We took our students, from class 1 to class 6, to Namdo village for the”Inter-School Students-Teachers Interaction Program 2018″. Namdo was about a 4-5 hrs walk from our Village (Nyisal, Dolpo). We had to cross this river and there was a single log bridge while we were going towards Namdo. This was during the first week of August. The rainy season had already started.
After 3 days, our program had finished and we were all (students and staff of schools of Karang, Saldang, and Nyisal) returning back to our villages. The log bridge that was here a few days ago had already been swept away by the river and there was no other option for crossing the bridge. There was no alternative way either. So, the teachers formed a human-chain bridge and would carry and pass each student and made sure they crossed the river safely. Some of the students formed a chain and crossed the river themselves. Some of the staff crossed the river first and managed the students on the other side.
As you can see in the video, even the horses had a hard time crossing the river, imagine how fast the river was flowing. This was one of my scariest as well as proudest moments from my 6-month fellowship in Nyisal Village. I was trying my best to calm down the students while I was panicking a little bit. Some of the students were frightened while some were even calmer than me. This experience was adventurous as well as frightening. Nyima Tashi sir carried some of the female teachers on his back and helped them cross the river safely. He also leads the horses via an easier route and helps them cross the river safely. Not just him, everybody did a great job. This adventure showed how the teachers and the students, from three different schools, coordinated and worked together to safely cross a river. The teamwork was so so good. In the end, there were a few celebrations as nobody was injured, or even had a scratch on them.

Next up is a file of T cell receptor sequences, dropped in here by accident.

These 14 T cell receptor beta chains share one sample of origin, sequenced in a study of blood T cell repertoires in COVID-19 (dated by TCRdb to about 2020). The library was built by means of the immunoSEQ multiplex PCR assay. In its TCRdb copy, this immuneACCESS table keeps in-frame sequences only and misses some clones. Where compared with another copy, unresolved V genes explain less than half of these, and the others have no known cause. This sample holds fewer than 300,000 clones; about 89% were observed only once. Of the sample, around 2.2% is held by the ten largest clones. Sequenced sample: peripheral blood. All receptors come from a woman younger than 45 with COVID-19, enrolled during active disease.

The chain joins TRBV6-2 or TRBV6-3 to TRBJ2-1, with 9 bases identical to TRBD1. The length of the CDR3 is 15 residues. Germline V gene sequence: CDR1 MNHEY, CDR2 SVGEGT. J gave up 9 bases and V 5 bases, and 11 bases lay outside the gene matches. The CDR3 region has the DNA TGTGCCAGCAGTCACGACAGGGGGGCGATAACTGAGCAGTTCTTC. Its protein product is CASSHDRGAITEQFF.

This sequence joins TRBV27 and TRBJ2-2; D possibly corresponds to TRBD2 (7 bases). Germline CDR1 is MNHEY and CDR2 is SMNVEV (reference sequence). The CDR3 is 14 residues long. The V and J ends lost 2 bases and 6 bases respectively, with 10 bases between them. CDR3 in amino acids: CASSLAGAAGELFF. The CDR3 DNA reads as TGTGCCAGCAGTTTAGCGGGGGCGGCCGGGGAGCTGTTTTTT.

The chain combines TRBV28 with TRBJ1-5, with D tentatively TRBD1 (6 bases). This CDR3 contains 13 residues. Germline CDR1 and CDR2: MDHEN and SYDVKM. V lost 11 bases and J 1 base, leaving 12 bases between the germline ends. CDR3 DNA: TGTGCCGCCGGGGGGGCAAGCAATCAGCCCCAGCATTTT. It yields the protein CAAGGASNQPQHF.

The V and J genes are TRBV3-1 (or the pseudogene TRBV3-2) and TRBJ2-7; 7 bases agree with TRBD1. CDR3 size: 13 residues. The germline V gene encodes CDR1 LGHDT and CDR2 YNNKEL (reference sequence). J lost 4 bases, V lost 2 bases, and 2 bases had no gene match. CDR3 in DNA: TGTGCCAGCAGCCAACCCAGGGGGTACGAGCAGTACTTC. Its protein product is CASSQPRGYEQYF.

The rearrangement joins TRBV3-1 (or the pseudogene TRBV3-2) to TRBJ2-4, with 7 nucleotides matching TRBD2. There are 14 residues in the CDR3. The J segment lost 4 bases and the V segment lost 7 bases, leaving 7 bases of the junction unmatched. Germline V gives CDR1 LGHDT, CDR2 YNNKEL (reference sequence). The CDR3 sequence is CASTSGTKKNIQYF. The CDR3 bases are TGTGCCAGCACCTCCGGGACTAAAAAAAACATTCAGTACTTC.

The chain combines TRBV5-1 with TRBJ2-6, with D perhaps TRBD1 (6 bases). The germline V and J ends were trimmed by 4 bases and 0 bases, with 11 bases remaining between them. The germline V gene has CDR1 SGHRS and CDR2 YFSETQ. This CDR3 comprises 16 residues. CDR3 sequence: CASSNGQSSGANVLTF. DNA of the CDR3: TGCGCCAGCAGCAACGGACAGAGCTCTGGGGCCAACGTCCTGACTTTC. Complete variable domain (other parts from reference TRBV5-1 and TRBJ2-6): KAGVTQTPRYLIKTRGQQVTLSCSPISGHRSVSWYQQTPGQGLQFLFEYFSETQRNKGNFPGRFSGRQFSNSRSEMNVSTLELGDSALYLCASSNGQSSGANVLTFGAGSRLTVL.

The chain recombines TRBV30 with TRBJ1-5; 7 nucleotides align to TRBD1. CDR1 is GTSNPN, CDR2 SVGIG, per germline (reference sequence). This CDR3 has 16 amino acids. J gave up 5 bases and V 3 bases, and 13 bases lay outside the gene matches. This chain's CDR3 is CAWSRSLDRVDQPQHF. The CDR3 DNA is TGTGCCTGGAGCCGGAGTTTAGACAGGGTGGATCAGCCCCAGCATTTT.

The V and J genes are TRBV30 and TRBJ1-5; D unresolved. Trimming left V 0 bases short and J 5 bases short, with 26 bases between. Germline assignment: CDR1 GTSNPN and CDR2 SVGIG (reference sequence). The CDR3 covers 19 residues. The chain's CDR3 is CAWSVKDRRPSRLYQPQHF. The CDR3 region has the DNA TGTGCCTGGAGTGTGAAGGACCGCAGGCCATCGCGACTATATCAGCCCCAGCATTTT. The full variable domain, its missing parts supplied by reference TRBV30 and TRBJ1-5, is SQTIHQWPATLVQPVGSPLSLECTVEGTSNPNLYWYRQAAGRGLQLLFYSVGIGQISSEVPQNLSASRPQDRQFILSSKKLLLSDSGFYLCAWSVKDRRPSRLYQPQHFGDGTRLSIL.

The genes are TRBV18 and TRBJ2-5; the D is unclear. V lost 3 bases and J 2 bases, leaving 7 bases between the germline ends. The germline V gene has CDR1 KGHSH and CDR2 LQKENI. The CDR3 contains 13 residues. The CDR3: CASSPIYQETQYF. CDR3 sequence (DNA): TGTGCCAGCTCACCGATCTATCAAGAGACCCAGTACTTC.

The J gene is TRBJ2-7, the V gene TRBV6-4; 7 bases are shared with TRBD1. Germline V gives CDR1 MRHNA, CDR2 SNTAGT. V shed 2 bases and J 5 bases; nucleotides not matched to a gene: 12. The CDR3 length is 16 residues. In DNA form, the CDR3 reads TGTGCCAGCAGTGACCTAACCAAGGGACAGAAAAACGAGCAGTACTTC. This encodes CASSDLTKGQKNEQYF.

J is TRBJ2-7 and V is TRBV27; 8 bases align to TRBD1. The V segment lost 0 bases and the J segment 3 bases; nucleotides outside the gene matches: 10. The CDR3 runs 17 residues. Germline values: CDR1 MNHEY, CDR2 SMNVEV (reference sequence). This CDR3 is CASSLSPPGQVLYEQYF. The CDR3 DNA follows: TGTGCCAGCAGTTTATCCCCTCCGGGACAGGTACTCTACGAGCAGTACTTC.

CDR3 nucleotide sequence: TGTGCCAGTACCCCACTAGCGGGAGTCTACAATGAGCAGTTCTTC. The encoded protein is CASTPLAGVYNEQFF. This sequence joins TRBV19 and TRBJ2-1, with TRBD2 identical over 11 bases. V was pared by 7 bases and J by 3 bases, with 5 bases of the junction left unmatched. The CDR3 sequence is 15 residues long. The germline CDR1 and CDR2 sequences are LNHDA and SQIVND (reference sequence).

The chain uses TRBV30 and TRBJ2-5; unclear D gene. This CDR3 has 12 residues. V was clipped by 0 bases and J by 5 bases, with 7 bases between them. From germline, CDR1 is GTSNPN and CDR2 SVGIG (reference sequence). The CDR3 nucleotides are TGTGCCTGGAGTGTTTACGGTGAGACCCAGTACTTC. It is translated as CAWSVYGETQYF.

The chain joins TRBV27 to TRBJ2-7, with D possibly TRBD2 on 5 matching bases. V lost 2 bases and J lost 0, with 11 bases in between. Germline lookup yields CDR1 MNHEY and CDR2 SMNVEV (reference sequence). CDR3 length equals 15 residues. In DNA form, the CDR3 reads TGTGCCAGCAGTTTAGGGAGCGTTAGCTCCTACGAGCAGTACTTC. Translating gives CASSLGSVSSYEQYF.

This is a common problem for the people of Dolpo during the rainy season. This river flows throughout the region and weak bridges, usually, logs, are used to cross the river at different points. When its peak monsoon, the rain makes the river so big and wild that those feeble log bridges are swept away very easily. As a result, no other alternatives remain but to take the risk and cross the wild river. Many animals are carried away by the rivers, and nearby water-mills are destroyed and many life-threatening accidents take place during this season.
-Hrishav Bhattarai, Fellow 2018